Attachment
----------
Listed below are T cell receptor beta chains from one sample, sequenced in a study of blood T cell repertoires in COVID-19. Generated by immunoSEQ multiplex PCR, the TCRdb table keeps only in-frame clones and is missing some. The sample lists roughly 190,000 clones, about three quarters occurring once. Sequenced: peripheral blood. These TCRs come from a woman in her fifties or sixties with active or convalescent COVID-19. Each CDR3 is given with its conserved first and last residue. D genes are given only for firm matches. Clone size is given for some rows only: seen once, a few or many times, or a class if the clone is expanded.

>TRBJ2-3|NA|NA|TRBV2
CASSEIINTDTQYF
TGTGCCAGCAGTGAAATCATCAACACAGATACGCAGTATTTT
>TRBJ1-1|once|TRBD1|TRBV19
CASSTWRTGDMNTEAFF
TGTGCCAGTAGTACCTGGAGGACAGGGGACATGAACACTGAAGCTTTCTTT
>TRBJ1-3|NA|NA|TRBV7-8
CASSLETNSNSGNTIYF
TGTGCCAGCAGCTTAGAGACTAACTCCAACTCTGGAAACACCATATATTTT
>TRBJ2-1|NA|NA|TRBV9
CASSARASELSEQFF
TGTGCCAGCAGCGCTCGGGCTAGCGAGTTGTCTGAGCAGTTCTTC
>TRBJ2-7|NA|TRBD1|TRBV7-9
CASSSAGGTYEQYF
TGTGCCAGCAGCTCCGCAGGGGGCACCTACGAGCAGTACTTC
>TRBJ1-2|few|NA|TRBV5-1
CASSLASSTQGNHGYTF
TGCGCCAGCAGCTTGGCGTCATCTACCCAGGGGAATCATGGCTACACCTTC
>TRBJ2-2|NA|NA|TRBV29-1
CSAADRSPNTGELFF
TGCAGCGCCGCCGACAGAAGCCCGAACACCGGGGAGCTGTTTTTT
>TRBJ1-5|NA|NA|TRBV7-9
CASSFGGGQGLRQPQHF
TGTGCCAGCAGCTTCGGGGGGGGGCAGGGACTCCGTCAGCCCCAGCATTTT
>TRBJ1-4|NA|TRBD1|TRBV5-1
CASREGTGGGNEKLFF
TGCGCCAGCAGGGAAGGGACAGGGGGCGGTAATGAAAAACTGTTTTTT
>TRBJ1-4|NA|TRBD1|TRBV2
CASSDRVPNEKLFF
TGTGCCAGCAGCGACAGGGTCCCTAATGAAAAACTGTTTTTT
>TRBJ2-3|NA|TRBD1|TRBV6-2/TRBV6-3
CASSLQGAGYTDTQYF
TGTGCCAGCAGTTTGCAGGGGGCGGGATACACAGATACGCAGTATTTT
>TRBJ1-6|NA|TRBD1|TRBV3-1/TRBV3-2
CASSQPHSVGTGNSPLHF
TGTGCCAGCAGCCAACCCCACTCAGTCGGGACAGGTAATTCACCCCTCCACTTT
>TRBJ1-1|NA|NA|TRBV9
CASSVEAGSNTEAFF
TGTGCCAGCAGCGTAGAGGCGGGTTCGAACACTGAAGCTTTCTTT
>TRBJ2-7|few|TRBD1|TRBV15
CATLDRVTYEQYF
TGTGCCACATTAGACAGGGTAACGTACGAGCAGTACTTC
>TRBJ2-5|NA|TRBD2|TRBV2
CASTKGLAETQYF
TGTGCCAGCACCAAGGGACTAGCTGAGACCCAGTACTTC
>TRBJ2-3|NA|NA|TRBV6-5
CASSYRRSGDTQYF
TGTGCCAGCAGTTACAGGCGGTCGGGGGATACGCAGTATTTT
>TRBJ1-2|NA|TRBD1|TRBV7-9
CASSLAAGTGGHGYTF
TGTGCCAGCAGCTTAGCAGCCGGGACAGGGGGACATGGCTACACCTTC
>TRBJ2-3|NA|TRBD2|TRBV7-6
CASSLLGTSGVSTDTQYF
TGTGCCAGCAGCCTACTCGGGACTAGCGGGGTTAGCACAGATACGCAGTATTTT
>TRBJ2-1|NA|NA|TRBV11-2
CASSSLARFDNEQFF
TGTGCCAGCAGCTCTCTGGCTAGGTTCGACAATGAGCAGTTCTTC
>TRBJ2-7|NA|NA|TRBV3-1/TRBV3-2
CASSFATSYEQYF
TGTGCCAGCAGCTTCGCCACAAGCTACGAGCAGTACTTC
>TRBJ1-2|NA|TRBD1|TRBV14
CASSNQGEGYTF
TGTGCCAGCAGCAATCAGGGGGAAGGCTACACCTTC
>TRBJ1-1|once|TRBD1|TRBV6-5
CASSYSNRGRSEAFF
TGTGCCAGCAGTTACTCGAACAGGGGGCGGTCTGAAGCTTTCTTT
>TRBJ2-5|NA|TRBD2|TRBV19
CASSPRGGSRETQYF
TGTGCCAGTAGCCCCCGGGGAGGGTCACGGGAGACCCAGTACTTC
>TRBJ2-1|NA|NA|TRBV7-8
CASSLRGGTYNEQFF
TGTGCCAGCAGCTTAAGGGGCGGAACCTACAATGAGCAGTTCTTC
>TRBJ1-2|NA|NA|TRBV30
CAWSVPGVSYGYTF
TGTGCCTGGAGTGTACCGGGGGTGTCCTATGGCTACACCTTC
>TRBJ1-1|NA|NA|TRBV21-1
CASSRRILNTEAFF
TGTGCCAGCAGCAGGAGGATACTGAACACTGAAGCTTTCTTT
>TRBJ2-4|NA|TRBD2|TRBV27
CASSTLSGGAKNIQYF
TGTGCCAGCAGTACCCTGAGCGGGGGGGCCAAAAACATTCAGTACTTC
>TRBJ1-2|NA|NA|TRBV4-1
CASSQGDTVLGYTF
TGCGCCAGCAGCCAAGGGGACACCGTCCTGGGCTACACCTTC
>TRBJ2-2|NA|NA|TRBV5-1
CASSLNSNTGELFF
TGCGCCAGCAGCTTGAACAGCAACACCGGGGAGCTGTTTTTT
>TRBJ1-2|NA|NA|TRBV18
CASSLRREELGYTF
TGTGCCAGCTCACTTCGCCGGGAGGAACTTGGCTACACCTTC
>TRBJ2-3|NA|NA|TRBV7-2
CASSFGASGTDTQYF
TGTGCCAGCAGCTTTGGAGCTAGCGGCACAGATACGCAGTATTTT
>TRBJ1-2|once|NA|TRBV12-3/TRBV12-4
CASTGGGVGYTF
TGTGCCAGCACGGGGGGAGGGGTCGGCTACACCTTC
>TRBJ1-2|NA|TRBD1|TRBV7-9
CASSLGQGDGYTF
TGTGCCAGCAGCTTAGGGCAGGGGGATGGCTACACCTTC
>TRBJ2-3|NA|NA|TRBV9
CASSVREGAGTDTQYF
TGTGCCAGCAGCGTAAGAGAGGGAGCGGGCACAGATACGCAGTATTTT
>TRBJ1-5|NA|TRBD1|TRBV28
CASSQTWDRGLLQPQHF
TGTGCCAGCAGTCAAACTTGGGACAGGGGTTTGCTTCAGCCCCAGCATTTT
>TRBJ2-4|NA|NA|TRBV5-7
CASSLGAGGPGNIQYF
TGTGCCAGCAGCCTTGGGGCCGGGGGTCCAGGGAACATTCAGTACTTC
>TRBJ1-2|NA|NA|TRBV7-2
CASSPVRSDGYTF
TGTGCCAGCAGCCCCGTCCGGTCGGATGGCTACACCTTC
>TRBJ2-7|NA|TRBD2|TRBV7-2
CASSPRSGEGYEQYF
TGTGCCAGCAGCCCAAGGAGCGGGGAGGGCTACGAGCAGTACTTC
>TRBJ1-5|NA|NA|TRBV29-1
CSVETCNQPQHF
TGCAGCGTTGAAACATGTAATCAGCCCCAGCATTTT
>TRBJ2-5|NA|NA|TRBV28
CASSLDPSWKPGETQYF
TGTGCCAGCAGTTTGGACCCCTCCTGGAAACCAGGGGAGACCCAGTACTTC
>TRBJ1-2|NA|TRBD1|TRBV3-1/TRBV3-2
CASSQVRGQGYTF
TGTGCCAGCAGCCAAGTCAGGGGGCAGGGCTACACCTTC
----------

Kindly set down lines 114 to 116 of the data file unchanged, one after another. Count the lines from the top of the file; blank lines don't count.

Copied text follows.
CASSPRSGEGYEQYF
TGTGCCAGCAGCCCAAGGAGCGGGGAGGGCTACGAGCAGTACTTC
>TRBJ1-5|NA|NA|TRBV29-1